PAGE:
WASHINGTON -- An industrywide agreement to make automatic emergency braking standard will bring the technology to the nation’s new-vehicle fleet at least two years faster than a government mandate would have, the National Highway Traffic Safety Administration says.
The agreement -- brokered by NHTSA and the Insurance Institute for Highway Safety and announced here today -- commits major automakers to equipping nearly all new light-duty vehicles with automatic braking and forward collision warning by 2022.
According to a recent IIHS study, automatic emergency braking can cut rear-end crashes by as much as to 40 percent. But fewer than 10 percent of new cars offer automatic emergency braking as a standard feature.
A NHTSA spokesman said the agency reviewed previous “technology forcing” rule-making processes and found that most took eight years or more to take effect. The mandate for rear-view cameras, for example, was proposed in 2010 and doesn’t take effect until 2018.
The accelerated timeline makes the deal a milestone in NHTSA Administrator Mark Rosekind’s tenure at the agency, during which he has prioritized speed in cementing safety improvements across the industry over adherence to agency procedure.
“A commitment of this magnitude is unprecedented, and it will bring more safety to more Americans sooner,” Rosekind said in a statement.
NHTSA, IIHS and automakers have been hammering out details of the commitment since September, when the regulator and safety group announced that 10 auto companies agreed to make automatic emergency braking standard on all cars in the near future.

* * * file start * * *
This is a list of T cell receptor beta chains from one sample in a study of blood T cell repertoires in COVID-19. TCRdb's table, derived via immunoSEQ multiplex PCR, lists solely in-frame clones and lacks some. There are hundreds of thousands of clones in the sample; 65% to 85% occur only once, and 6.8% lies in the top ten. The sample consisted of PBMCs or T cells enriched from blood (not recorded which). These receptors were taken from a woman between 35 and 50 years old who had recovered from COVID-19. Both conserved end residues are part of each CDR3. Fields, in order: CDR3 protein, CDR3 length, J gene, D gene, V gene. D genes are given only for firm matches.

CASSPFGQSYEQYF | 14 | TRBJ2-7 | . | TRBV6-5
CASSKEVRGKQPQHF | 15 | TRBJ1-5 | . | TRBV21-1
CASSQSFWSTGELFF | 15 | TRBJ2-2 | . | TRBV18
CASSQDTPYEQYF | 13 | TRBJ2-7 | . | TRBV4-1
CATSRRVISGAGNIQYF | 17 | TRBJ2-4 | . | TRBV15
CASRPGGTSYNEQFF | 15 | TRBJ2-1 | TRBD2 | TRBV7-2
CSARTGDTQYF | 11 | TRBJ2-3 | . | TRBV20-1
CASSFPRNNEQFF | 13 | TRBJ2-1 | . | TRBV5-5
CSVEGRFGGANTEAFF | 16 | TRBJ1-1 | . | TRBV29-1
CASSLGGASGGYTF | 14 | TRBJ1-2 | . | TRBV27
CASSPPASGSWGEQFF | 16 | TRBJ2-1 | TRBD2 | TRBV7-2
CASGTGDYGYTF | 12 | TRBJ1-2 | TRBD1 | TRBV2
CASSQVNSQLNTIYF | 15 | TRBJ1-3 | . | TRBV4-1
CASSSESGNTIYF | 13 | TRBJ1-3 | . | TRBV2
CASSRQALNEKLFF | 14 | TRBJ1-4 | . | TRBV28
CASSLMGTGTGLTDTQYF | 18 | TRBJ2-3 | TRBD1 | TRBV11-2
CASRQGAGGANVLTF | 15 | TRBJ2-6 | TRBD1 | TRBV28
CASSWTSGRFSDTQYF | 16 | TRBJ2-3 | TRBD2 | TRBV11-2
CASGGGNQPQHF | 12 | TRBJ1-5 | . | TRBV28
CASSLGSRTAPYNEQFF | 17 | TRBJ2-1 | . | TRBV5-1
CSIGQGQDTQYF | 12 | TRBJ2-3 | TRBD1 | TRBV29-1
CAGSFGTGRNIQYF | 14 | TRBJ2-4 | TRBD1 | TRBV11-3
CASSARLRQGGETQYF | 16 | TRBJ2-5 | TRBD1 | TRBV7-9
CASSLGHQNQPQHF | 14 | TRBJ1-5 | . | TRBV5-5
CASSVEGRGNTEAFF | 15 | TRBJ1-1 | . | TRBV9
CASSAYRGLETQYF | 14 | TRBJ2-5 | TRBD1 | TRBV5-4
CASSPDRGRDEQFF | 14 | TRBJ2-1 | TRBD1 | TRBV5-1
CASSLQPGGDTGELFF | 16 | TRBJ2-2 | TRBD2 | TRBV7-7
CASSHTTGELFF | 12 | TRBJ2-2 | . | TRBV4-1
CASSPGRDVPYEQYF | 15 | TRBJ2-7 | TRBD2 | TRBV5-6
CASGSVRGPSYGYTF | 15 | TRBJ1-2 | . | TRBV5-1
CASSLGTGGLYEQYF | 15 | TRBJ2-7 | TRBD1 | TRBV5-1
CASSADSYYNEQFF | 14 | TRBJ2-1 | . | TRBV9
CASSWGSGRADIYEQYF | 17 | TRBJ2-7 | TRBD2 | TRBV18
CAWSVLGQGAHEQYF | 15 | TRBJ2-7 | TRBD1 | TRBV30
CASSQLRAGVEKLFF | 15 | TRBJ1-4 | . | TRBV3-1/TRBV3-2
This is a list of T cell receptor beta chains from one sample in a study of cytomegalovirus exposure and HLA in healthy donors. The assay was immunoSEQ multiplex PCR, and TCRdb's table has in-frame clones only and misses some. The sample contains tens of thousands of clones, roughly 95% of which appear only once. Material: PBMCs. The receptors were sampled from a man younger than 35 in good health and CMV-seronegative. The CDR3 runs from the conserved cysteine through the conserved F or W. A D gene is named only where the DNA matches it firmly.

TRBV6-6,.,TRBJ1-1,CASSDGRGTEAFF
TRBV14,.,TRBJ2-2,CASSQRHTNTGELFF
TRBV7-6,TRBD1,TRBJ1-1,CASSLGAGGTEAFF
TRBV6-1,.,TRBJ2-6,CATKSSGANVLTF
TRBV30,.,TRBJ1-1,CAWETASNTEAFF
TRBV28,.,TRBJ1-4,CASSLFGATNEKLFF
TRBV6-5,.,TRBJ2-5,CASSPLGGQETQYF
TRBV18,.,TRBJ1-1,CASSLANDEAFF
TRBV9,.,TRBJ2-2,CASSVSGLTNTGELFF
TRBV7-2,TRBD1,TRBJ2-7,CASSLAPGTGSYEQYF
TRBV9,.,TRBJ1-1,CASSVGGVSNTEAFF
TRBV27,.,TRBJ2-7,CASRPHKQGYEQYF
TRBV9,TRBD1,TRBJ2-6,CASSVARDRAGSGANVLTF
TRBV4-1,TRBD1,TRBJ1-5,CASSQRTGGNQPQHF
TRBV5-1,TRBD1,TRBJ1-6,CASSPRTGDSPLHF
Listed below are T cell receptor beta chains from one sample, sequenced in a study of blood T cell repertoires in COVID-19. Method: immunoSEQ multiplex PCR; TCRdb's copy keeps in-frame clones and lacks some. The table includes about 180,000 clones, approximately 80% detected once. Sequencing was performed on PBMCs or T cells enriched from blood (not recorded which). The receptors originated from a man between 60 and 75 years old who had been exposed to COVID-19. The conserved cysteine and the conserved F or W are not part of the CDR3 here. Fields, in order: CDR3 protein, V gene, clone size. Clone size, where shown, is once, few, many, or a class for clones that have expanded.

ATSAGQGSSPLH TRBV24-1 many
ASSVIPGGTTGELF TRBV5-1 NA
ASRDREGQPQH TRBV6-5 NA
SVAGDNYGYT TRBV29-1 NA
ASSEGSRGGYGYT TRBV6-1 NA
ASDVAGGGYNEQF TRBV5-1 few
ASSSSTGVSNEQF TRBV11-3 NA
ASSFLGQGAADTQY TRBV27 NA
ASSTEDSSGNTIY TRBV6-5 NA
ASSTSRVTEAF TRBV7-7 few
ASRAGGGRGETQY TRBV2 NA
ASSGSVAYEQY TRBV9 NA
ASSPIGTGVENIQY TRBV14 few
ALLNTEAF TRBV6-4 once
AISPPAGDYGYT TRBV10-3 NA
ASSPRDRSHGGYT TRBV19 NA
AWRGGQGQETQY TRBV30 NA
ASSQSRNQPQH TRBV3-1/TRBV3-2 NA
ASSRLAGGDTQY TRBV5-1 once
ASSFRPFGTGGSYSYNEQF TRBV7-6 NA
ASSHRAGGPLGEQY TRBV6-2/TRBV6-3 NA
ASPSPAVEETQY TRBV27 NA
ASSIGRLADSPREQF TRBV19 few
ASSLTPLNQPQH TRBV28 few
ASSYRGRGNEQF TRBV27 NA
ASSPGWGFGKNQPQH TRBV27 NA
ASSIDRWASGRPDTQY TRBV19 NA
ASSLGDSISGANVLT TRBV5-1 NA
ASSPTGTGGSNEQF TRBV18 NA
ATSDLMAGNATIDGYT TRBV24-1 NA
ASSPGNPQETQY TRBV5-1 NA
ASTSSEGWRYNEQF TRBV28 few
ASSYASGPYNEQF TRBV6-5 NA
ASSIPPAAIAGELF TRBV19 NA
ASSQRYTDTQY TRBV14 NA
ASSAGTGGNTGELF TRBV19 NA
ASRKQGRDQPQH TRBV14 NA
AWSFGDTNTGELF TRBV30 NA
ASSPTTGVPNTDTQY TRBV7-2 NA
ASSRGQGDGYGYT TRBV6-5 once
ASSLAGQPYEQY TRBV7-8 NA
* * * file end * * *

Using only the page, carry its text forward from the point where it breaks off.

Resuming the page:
The original group as identified by NHTSA consisted of Audi, BMW, Ford, General Motors, Mazda, Mercedes-Benz, Tesla, Toyota, Volkswagen and Volvo. Since then, Fiat Chrysler, Honda, Hyundai, Jaguar Land Rover, Kia, Maserati, Mitsubishi, Nissan, Porsche and Subaru joined the pact.
Together, the group represents about 99 percent of U.S. light-vehicle sales, NHTSA says. Reuters reported the 2022 commitment on Wednesday.
The automakers agreed to make the safety feature standard on nearly all new cars weighing 8,500 pounds or less by September 2022. For technical reasons, some light-duty vehicles, such as those with manual transmissions, will get extra time. Vehicles between 8,500 and 10,000 pounds have until September 2025.
To meet the commitment, the automatic braking systems must receive at least an “advanced” rating under IIHS’ current testing criteria. For that, they must reduce a vehicle’s speed by at least 10 mph in either a 12 mph or 25 mph test, or by 5 mph in both tests. The systems must also include a forward collision warning system that meets NHTSA standards.
IIHS periodically tightens its rating criteria to encourage performance improvements over time, but under the automakers’ pact, the requirements will stay locked to IIHS’ current criteria, a NHTSA spokesman said.
NHTSA and IIHS will monitor automakers progress and automakers have agreed to provide annual progress reports that will be made public.
Consumer Reports, which has called on automakers to make automatic braking a standard feature, will also track progress.
"This proven technology is among the most promising safety advances we’ve seen since electronic stability control almost two decades ago," Jake Fisher, director of auto testing for the magazine, said in a statement. "We look forward to working with NHTSA and IIHS to help put this plan into action and hold automakers accountable for their commitments."
Safety advocate Joan Claybrook, a former NHTSA administrator, criticized the pact for working outside the federal rulemaking progress, without public comment. She also said the deal was unenforceable by NHTSA, and warned that an automaker could pull out at any time.
“I think it’s a terrible precedent, because it was done in secret,” Claybrook said. “By and large if the agency has the authority to do something, it ought to use its authority.”